Are stress and anxiety necessary ingredients in an expat’s life? I suppose many expats from all over the world would answer yes; especially to the stress part. I disagree and will tell you why below. I believe that stressors are unavoidable in our expat life, but that stress and anxiety can be significantly reduced. I have linked the two words because I find that they are often used interchangeably. “I am stressed about my new job. My daughter is looking forward to going to her new school.” So first, I would like to separate these two concepts and identify the differences between them.

What is stress?

This is perhaps one of the most used words in the English language at this particular time. Stress is actually a physiological response to a perceived threat. We haven’t really come a long way as a species since the time of caveman. At that time, if a cave dweller encountered a lion in the forest, his entire body would prepare him to flee or fight. Your muscles would tense, hormones like adrenaline would be released into your body, your heart rate and blood pressure would rise, and your breathing would become shallow and rapid. This “fight or flight” response served him well. It helped him mobilize to fight the tiger or flee from it, during which time the tension that had built up in his body would be released. As soon as he was out of danger, assuming he survived, his body would return to homeostasis, its normal state.

This is exactly what still happens to us when we perceive a threat to our well-being. Except that, guess what? Our threats now rarely have to do with physical danger, so there is no way to unleash the accelerated fight or flight response in the body. Now our threats are mostly emotional or psychological. We feel threatened if we fight with our boss and we think we can be fired. Or if our child is not adjusting well to his new school, the perceived danger is that he will never be able to adjust to new situations in life. These threats exist in the mind, not in the physical world, but the body does not recognize the difference. Then the body accelerates its activity preparing for flight or fight, but liberation is not possible since there is nothing physical to do. Stress is the accumulation and accumulation of this physical tension.

How to manage stress:

You can try this for yourself. The next time you notice that you are ‘stressed’, take a look at what your shoulder muscles are doing and see how shallow your breathing has become. As an antidote, you can slow the body down by taking deep breaths or speed it up to release tension. To slow down your body, try taking about 10 breaths. We can focus our attention on the belly and notice how with each inhalation the belly expands and with the exhalation it contracts. It really doesn’t take more than about 10 of these full breaths for the body to return to its normal state. Another effective technique is to lie down or sit holding a pillow against your chest. Take a deep breath, squeeze the pillow as hard as you can for the count of four, and release. Try to do this 10 times. Or you can make a physical effort to accelerate the body and release the accumulated tension, at the same time that you occupy your mind with something that is not the object of your stress. For example, you can try going up and down the stairs 20 times, while counting down from 100 in three; 100, 97, 94, etc. go for a run or do anything else that wastes energy, while concentrating your mind on counting. Try these techniques; they are simple to do and really work. When we do not release this stored energy, our bodies can remain in a state of perpetual stress.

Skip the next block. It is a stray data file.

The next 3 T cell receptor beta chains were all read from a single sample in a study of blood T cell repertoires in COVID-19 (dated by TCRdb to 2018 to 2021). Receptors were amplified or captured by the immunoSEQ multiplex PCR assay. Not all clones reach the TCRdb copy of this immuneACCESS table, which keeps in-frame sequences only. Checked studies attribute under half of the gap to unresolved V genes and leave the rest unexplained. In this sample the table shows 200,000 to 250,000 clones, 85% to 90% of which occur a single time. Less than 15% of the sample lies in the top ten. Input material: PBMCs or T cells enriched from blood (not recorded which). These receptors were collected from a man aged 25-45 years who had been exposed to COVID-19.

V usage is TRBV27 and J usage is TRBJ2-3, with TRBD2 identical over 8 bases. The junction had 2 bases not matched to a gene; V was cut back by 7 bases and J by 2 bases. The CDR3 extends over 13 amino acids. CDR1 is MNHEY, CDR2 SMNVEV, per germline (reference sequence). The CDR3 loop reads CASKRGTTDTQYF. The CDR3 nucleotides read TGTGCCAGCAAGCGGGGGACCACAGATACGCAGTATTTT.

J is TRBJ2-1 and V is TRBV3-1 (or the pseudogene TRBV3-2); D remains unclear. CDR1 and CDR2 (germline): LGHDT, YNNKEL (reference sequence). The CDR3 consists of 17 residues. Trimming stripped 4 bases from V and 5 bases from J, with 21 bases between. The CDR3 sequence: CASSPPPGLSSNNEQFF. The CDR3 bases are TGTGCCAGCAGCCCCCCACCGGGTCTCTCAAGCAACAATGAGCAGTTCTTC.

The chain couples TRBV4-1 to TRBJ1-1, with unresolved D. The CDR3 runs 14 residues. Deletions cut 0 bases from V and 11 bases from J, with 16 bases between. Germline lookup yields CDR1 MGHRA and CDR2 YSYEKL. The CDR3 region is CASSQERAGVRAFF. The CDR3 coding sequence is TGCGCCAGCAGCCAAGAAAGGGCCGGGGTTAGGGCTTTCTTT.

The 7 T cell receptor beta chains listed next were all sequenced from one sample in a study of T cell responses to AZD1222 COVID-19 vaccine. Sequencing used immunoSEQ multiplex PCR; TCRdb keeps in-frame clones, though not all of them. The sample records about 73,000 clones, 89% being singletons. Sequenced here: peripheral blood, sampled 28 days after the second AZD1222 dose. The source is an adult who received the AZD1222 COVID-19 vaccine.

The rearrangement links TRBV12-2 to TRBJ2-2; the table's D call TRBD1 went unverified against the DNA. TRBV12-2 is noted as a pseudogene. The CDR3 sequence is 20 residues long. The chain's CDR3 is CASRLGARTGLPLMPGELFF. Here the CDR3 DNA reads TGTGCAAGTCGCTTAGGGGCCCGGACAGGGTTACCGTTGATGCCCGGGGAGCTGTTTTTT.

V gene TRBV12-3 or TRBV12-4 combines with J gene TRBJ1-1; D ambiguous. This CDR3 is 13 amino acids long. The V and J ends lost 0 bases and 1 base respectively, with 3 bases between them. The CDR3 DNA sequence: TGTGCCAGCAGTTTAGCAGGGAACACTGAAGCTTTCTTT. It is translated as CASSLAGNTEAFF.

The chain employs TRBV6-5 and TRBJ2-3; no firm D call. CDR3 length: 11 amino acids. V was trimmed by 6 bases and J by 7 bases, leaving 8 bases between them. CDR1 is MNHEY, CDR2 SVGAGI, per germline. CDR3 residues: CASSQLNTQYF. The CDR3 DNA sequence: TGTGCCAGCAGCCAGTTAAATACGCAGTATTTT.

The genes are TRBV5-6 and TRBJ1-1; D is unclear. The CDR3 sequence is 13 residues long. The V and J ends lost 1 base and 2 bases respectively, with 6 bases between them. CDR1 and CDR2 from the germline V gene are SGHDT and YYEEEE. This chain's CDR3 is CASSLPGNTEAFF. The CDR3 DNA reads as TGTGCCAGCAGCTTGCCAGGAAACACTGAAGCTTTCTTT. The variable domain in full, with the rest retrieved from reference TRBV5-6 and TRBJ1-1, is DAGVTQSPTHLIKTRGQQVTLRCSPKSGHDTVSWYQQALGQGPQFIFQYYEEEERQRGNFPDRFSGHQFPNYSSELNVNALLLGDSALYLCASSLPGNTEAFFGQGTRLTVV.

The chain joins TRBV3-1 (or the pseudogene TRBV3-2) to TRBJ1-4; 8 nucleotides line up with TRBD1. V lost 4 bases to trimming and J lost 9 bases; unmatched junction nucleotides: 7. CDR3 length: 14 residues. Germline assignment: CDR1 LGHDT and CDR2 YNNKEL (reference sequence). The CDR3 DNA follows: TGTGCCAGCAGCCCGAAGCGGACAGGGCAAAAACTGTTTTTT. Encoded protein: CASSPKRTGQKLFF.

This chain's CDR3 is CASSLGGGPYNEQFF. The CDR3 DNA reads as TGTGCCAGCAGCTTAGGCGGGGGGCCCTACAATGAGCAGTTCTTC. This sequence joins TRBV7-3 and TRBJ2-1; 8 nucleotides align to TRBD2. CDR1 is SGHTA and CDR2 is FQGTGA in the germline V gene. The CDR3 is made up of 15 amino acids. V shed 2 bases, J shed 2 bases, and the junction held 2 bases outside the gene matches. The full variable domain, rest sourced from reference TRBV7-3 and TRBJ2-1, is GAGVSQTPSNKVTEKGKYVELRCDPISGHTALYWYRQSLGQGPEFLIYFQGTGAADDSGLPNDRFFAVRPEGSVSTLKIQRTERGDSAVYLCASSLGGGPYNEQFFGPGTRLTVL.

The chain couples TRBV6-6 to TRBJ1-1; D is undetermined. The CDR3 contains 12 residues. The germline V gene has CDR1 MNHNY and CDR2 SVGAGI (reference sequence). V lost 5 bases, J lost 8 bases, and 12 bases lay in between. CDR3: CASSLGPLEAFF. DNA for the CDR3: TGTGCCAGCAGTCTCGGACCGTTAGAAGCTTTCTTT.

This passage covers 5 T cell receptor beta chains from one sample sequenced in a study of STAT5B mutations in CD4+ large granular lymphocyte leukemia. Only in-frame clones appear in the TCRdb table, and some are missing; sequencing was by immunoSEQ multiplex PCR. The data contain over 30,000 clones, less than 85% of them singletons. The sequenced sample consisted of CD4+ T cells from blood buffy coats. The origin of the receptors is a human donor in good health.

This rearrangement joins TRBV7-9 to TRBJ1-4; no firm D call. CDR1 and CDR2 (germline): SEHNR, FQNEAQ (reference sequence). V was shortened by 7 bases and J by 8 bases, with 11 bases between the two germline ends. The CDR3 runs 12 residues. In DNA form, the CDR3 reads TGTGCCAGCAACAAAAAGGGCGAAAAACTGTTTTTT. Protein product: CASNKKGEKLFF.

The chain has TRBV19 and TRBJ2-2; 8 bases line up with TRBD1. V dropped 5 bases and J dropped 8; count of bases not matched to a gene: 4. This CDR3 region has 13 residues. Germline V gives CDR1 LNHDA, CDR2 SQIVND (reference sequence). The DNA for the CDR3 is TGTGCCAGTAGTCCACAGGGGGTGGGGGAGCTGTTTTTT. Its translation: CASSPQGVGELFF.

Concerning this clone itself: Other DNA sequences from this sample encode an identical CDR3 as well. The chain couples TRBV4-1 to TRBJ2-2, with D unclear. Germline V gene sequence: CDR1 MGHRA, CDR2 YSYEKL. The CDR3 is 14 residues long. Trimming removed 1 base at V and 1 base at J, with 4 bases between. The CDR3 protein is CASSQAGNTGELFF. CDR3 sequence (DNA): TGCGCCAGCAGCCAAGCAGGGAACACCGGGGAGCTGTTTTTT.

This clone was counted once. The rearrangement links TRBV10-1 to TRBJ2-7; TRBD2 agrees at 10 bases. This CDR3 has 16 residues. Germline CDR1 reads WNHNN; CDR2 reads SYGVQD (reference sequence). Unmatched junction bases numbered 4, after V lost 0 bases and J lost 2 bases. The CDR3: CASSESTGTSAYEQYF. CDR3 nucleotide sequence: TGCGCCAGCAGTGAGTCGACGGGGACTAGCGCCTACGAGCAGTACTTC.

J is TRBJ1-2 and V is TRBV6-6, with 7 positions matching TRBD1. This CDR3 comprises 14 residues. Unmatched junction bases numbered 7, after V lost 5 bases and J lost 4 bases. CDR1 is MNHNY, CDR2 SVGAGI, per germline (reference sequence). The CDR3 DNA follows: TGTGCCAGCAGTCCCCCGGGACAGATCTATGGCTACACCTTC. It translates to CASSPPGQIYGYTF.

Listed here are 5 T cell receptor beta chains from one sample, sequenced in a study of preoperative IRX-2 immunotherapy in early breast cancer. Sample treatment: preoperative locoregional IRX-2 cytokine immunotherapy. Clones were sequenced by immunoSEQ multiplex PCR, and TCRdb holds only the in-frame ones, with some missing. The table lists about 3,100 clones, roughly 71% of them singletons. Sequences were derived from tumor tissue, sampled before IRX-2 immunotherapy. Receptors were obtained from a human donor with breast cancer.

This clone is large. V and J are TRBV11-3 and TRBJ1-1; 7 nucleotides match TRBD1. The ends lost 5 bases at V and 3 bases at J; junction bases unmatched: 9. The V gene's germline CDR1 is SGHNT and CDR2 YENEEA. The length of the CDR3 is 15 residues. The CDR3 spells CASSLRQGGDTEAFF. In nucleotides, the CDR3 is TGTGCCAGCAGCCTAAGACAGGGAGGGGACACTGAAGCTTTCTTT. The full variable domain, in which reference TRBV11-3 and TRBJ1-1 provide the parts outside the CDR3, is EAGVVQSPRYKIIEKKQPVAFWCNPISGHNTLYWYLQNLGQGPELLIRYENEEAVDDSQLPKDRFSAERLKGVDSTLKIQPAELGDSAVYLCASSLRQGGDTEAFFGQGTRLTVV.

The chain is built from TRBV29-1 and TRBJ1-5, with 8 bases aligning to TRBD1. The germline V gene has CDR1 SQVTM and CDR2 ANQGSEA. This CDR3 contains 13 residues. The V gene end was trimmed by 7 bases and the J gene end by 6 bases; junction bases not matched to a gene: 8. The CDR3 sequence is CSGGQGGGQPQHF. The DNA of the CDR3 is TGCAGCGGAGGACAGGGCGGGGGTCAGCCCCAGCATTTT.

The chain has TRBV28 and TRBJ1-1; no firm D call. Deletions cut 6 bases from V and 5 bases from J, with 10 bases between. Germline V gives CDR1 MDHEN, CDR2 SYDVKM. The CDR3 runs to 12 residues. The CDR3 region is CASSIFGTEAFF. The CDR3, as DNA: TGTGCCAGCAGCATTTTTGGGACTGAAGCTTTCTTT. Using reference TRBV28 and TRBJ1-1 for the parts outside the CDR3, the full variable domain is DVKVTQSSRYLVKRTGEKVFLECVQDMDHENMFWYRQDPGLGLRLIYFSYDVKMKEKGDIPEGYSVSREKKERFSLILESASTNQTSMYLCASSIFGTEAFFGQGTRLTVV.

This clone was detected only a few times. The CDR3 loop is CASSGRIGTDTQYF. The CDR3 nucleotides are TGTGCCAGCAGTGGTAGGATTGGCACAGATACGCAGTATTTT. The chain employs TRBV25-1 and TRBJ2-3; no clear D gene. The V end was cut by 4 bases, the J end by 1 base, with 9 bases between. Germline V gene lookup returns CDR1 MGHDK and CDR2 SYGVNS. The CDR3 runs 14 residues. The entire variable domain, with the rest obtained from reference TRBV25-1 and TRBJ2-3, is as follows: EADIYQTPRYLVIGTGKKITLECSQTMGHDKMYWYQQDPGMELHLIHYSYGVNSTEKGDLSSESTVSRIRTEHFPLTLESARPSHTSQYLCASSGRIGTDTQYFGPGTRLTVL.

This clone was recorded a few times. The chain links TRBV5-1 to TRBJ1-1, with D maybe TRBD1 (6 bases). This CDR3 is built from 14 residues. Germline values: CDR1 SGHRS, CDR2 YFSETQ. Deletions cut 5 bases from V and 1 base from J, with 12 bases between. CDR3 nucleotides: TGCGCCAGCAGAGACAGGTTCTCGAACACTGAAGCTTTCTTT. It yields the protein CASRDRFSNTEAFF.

This leads us to anxiety:

Anxiety is often referred to as “free floating.” There are as many potentially stressful situations in our lives as expats, and the period of time between them is usually so short, that at any given moment we may not even know what is causing us stress. When this happens, we may experience floating anxiety. So the difference between stress and anxiety is this: when we experience stress and detect it early enough, we can usually identify the trigger. When we are feeling anxious, there is usually no trigger that we can identify. We simply know that we are worried, uncomfortable, and preoccupied with our thoughts.

What to do with anxiety:

The trick to dealing with anxiety is to become aware of the thoughts that concern us. One of the best kept secrets in the world is that it is not the external situation that is causing us difficulties; it is what we tell ourselves about the situation that is the problem.